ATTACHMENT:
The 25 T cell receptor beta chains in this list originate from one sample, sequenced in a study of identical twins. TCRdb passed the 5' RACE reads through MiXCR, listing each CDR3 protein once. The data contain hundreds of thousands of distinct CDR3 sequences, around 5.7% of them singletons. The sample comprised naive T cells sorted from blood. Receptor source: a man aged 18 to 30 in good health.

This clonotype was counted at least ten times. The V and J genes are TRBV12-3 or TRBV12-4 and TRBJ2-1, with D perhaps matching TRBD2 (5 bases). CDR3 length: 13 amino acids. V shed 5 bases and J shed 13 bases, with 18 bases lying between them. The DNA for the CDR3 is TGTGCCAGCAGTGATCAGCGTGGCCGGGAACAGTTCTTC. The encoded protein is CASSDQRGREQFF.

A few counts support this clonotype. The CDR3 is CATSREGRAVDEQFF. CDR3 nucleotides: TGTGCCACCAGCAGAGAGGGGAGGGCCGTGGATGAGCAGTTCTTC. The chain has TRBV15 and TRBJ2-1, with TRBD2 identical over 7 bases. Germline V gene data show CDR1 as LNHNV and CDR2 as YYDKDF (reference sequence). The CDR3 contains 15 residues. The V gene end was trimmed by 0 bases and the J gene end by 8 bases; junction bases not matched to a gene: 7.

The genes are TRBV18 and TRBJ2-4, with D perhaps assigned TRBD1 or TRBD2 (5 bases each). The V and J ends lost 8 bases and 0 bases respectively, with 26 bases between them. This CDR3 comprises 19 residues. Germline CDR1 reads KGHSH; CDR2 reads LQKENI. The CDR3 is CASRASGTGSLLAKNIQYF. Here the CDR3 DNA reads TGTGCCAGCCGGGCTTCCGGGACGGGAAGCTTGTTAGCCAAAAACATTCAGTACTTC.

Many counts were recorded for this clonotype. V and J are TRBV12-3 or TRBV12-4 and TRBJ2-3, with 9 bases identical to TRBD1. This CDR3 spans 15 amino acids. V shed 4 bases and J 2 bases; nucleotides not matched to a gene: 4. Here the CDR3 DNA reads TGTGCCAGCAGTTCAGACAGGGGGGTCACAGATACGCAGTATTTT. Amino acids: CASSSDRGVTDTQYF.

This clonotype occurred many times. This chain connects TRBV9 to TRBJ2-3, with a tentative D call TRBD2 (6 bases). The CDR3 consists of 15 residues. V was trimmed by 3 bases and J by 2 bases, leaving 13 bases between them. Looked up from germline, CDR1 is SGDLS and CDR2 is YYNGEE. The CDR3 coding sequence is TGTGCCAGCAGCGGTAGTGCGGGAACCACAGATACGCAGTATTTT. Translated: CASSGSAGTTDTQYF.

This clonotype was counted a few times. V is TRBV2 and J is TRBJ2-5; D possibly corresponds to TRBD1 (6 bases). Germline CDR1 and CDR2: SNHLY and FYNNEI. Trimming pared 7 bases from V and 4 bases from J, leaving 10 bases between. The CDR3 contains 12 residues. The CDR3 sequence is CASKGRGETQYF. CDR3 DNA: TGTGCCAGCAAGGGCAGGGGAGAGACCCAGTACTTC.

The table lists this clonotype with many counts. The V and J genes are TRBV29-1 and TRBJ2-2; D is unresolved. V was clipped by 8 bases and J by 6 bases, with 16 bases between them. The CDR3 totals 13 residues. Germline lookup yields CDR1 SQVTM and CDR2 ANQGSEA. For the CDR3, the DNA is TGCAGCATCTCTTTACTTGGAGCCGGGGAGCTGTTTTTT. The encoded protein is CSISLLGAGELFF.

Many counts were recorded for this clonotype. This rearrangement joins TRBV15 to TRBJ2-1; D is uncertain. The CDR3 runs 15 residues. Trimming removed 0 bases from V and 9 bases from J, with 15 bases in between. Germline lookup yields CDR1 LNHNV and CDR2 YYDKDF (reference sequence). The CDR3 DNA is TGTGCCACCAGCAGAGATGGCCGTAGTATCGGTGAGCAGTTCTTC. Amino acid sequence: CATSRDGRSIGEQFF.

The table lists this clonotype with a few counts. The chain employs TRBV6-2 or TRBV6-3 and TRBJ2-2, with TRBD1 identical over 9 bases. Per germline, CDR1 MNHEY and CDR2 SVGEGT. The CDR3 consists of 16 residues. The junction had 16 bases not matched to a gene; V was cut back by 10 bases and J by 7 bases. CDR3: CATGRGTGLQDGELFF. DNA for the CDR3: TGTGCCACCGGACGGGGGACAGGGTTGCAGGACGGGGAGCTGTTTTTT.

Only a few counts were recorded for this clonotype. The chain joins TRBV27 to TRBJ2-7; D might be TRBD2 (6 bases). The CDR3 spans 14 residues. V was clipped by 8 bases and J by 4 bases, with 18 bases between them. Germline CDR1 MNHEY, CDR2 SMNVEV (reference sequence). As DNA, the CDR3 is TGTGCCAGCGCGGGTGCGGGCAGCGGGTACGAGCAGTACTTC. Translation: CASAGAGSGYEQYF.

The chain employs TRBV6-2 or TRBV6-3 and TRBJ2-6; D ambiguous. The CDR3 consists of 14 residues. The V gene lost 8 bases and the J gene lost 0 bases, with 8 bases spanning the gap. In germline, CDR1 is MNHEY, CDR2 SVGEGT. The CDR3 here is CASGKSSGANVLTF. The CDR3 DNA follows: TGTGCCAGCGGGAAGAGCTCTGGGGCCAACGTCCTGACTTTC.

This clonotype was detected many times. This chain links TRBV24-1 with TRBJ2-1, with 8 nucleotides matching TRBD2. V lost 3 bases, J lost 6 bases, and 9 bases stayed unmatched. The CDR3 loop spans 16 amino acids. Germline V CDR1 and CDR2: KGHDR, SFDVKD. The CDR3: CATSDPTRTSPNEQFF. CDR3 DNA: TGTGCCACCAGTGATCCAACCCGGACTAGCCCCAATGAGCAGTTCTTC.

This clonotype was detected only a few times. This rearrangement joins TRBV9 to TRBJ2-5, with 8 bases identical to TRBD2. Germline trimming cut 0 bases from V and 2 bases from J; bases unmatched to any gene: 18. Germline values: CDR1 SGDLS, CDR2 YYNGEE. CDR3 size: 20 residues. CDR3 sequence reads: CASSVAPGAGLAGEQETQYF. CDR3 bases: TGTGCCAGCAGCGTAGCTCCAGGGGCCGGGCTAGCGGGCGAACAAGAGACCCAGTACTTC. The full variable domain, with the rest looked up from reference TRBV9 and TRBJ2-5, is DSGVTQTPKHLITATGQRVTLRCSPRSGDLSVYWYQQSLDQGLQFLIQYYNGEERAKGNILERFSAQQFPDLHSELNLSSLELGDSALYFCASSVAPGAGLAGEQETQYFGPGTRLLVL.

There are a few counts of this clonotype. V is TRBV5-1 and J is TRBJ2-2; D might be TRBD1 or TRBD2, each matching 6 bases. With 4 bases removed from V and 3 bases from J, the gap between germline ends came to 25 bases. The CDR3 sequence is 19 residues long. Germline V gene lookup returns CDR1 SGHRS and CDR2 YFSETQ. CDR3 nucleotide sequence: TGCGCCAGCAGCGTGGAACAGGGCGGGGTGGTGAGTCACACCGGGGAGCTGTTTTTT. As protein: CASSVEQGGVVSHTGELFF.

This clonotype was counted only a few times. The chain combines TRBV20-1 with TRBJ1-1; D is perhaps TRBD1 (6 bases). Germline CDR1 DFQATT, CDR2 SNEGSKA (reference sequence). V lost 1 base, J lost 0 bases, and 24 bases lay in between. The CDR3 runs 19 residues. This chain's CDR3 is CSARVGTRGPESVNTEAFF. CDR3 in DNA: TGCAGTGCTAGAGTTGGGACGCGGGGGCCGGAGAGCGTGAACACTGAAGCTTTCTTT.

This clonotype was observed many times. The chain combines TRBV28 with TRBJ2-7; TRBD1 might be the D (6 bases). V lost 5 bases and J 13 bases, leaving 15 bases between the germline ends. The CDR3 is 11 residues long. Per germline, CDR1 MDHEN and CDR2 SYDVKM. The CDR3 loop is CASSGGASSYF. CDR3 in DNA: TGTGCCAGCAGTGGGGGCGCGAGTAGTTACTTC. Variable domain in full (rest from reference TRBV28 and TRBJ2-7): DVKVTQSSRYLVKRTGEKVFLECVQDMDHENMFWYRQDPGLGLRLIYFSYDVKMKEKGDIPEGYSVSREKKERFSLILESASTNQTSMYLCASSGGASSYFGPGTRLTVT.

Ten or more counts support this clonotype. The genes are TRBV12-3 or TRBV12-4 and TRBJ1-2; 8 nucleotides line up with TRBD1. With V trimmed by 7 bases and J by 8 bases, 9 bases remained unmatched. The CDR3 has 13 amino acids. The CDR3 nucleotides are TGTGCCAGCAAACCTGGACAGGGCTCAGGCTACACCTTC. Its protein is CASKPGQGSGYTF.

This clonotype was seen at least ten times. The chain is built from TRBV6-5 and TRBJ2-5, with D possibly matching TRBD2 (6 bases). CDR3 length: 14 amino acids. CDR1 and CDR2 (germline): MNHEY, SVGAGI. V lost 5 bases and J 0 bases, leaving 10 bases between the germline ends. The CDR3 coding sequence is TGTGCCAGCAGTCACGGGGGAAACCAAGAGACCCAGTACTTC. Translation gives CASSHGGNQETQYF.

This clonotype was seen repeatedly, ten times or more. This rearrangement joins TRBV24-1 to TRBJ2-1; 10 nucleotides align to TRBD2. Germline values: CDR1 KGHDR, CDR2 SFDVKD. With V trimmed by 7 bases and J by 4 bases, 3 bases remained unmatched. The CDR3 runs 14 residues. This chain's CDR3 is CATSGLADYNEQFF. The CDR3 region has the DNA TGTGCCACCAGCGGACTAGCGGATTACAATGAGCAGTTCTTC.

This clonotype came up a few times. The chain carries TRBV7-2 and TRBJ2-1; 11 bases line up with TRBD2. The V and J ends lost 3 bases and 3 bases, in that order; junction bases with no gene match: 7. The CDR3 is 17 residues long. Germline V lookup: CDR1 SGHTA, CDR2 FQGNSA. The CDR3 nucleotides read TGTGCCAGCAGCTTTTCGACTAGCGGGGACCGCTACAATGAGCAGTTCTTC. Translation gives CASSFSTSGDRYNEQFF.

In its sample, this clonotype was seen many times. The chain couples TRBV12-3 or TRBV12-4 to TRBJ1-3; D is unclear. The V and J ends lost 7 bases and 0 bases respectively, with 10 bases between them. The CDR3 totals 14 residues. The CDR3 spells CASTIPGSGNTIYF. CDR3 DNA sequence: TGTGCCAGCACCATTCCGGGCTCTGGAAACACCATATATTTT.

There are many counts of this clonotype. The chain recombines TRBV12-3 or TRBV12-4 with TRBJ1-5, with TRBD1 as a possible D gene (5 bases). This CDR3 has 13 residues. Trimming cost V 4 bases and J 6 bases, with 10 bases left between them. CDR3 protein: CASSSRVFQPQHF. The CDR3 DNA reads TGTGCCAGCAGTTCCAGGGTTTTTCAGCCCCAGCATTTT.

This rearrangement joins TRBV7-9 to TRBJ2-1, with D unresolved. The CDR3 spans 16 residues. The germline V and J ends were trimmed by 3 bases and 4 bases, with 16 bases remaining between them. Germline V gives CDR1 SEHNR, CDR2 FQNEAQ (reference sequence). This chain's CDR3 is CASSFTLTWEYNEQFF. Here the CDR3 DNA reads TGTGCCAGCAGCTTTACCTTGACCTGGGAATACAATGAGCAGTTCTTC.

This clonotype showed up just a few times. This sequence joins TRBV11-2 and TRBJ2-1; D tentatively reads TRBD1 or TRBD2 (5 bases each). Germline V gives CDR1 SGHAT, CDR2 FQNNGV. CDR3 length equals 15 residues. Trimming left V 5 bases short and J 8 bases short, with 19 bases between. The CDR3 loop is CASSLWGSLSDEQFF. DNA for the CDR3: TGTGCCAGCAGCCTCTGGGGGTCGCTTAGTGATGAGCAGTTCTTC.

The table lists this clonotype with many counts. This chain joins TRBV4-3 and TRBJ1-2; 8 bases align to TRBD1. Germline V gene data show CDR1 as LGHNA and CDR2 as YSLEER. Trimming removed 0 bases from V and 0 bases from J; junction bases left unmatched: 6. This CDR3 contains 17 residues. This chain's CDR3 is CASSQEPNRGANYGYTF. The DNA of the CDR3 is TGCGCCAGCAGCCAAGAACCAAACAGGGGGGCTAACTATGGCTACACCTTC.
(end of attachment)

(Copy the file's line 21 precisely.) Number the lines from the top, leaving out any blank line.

This clonotype came up a few times. The chain carries TRBV7-2 and TRBJ2-1; 11 bases line up with TRBD2. The V and J ends lost 3 bases and 3 bases, in that order; junction bases with no gene match: 7. The CDR3 is 17 residues long. Germline V lookup: CDR1 SGHTA, CDR2 FQGNSA. The CDR3 nucleotides read TGTGCCAGCAGCTTTTCGACTAGCGGGGACCGCTACAATGAGCAGTTCTTC. Translation gives CASSFSTSGDRYNEQFF.